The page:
(Dow Jones) Legislation that would have empowered self-regulatory organizations, such as the Financial Industry Regulatory Authority, to regulate investment advisors was defeated Friday, prompting relief from advocacy groups and regulators that opposed the measure.

The provision was part of an earlier version of a sweeping financial reform bill that the U.S. House of Representatives approved Friday. But earlier in the day, lawmakers passed an amendment stripping language from the bill that state regulators feared would give self-regulatory bodies such as Finra too much power. The final bill approved by the House would make historic changes to the government's oversight of U.S. financial markets and revolutionize the way businesses and consumers deal with financial products. The Senate is working on its own bill.

Language in the earlier House version would have permitted the Securities and Exchange Commission to delegate investment-adviser enforcement to organizations like Finra. Speaking on the House floor, House Financial Services Chairman Barney Frank (D., Mass.) said that language may have gone too far.

"It will be our goal next year, if this bill passes [in the Senate and becomes law, to decide] how best to allow the SEC to draw on the increased role of Finra," he said.

Denise Voigt Crawford, president of the North American Securities Administrators Association, a investor protection group in Washington, called the amendment "the right result for the right reasons." Crawford, who is also Texas Securities Commissioner, said that Finra is accountable to its membership of broker dealers, rather than being a government agency that is accountable to the investing public. Finra's experience is also limited to enforcing a suitability standard, which applies to broker dealers--not a higher fiduciary standard that is required for investment advisers, she said.

Howard Schloss, a Finra spokesman, said the regulator isn't run by brokerages, but a board of governors, many of whom are public members. Finra is accountable to the SEC, he said, not to the industry it regulates.

The self-regulatory debate, however, could unfold again in the Senate, where lawmakers are developing their own version of a regulatory reform bill, according to Neil Simon, vice president of government relations for the Investment Adviser Association, a Washington trade group that opposes expansion of Finra's authority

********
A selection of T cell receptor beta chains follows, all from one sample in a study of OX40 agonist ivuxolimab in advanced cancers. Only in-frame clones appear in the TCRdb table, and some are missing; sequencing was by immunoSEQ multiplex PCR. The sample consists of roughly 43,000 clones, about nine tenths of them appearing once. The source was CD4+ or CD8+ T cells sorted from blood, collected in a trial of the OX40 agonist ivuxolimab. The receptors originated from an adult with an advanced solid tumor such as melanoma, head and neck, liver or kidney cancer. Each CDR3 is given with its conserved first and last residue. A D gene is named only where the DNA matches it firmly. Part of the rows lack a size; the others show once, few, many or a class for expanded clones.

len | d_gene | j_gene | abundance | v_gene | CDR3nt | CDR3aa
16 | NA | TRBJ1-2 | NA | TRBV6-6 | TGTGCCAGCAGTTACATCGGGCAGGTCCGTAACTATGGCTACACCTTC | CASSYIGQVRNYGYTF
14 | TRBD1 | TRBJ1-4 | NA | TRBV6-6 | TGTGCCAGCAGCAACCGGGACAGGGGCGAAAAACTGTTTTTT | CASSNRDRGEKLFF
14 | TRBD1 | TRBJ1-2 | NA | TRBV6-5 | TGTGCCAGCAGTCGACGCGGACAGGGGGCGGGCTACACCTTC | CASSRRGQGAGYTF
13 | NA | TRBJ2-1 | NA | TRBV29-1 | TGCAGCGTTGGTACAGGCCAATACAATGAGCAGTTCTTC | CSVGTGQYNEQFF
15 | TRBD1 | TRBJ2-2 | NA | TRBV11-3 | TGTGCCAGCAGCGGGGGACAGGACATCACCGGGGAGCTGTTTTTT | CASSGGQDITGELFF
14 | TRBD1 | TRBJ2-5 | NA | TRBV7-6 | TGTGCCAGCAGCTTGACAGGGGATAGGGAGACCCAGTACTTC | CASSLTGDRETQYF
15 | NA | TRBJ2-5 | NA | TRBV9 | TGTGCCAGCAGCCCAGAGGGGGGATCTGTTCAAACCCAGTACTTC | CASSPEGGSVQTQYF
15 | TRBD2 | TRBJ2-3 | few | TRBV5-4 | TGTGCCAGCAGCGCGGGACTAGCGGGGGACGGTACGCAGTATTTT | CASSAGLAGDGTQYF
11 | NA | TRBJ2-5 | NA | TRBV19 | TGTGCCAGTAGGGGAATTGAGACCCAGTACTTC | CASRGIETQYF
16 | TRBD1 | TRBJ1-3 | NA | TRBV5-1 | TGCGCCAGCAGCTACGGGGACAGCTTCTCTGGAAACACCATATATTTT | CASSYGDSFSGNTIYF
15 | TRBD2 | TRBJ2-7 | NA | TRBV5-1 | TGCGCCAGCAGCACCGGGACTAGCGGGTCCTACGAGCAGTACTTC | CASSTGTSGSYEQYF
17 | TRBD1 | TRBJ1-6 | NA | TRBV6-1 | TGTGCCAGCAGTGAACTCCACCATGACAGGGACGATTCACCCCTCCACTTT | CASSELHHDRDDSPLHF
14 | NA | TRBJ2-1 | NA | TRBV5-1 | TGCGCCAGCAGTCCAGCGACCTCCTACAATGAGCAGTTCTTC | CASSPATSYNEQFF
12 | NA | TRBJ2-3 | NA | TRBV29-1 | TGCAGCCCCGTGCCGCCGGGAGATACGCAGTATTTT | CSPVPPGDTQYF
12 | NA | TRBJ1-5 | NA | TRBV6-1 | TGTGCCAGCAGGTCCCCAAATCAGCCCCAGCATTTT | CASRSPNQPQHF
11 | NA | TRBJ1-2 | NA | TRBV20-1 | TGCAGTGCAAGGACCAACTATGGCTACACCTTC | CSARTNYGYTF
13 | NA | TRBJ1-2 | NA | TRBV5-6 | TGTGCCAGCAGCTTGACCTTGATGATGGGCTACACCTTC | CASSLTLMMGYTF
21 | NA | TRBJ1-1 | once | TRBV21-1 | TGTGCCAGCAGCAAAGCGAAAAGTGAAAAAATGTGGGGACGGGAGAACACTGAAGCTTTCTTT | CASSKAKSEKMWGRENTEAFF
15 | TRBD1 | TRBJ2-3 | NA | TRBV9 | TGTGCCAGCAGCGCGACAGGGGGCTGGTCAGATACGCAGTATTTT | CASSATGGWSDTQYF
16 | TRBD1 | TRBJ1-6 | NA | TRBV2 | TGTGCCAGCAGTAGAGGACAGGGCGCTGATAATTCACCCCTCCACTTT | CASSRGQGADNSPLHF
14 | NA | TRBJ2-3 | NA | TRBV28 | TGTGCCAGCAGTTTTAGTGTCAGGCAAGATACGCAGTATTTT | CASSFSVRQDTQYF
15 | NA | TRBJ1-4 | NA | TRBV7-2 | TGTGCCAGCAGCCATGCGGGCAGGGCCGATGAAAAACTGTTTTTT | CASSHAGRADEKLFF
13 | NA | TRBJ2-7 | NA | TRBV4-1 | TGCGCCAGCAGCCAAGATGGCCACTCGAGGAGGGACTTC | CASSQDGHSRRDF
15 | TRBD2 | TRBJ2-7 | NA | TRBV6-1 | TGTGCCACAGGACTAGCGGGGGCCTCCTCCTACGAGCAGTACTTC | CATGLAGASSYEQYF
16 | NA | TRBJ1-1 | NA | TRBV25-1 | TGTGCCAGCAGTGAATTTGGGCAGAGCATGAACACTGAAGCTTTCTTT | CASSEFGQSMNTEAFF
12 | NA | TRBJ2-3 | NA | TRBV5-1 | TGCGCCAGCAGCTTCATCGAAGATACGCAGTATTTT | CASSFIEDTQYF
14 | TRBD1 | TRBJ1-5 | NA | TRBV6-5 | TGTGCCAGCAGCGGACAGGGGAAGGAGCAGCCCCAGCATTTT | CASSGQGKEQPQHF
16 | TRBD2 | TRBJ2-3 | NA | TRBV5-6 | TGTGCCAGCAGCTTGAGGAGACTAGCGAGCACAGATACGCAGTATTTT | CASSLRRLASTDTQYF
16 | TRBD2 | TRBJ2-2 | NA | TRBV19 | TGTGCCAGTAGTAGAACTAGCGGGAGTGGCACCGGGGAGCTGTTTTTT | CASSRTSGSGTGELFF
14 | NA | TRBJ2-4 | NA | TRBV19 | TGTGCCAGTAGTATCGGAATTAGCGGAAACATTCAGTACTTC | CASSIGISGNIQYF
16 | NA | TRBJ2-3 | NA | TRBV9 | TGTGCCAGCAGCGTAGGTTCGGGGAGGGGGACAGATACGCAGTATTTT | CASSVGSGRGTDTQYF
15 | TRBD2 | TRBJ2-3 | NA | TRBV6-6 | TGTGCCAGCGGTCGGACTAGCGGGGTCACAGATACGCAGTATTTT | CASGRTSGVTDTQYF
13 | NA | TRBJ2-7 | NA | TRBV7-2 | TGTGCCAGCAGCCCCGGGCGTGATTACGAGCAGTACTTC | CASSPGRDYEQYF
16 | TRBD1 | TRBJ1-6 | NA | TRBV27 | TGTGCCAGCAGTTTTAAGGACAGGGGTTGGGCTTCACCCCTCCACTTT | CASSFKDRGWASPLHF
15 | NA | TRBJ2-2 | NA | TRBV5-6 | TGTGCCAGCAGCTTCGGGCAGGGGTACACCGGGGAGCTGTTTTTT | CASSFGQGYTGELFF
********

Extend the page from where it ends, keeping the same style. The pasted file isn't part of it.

"I certainly wouldn't count Finra out. They remain intent on gaining authority over investment advisers," he said. A legislative proposal released by Sen. Christopher Dodd (D., Conn.) doesn't contain a self-regulatory mandate for investment advisers, he said, but that could change as the Senate debate heats up during 2010, according to Simon.
"It's incumbent upon us to remain vigilant," said Simon

Investor advocates were also pleased by Friday's amendment.

"Finra didn't miss the Madoff scandal because it lacked investment adviser jurisdiction," said Barbara Roper, director of investor protection for the Consumer Federation of America in Washington. "They missed it because they didn't have a regulatory regime robust enough to capture the fraud."

Scott Schewan, president of the Public Investors Arbitration Bar Association, a Norman, Okla.-based group of attorneys that represents investors in securities arbitration, called the development "surprising" but said the group agreed with the outcome. "We don't believe that self regulation is as effective as government regulation," he said.

Finra's spokesman, Schloss, said the regulator is encouraged by language in the bill that directs the SEC to study the potential need for a self-regulatory organization for investment advisers and report back to Congress. He noted that 91% of investment advisers registered with the SEC are unexamined every year.

Copyright (c) 2009, Dow Jones. For more information about Dow Jones' services for advisors, please click here.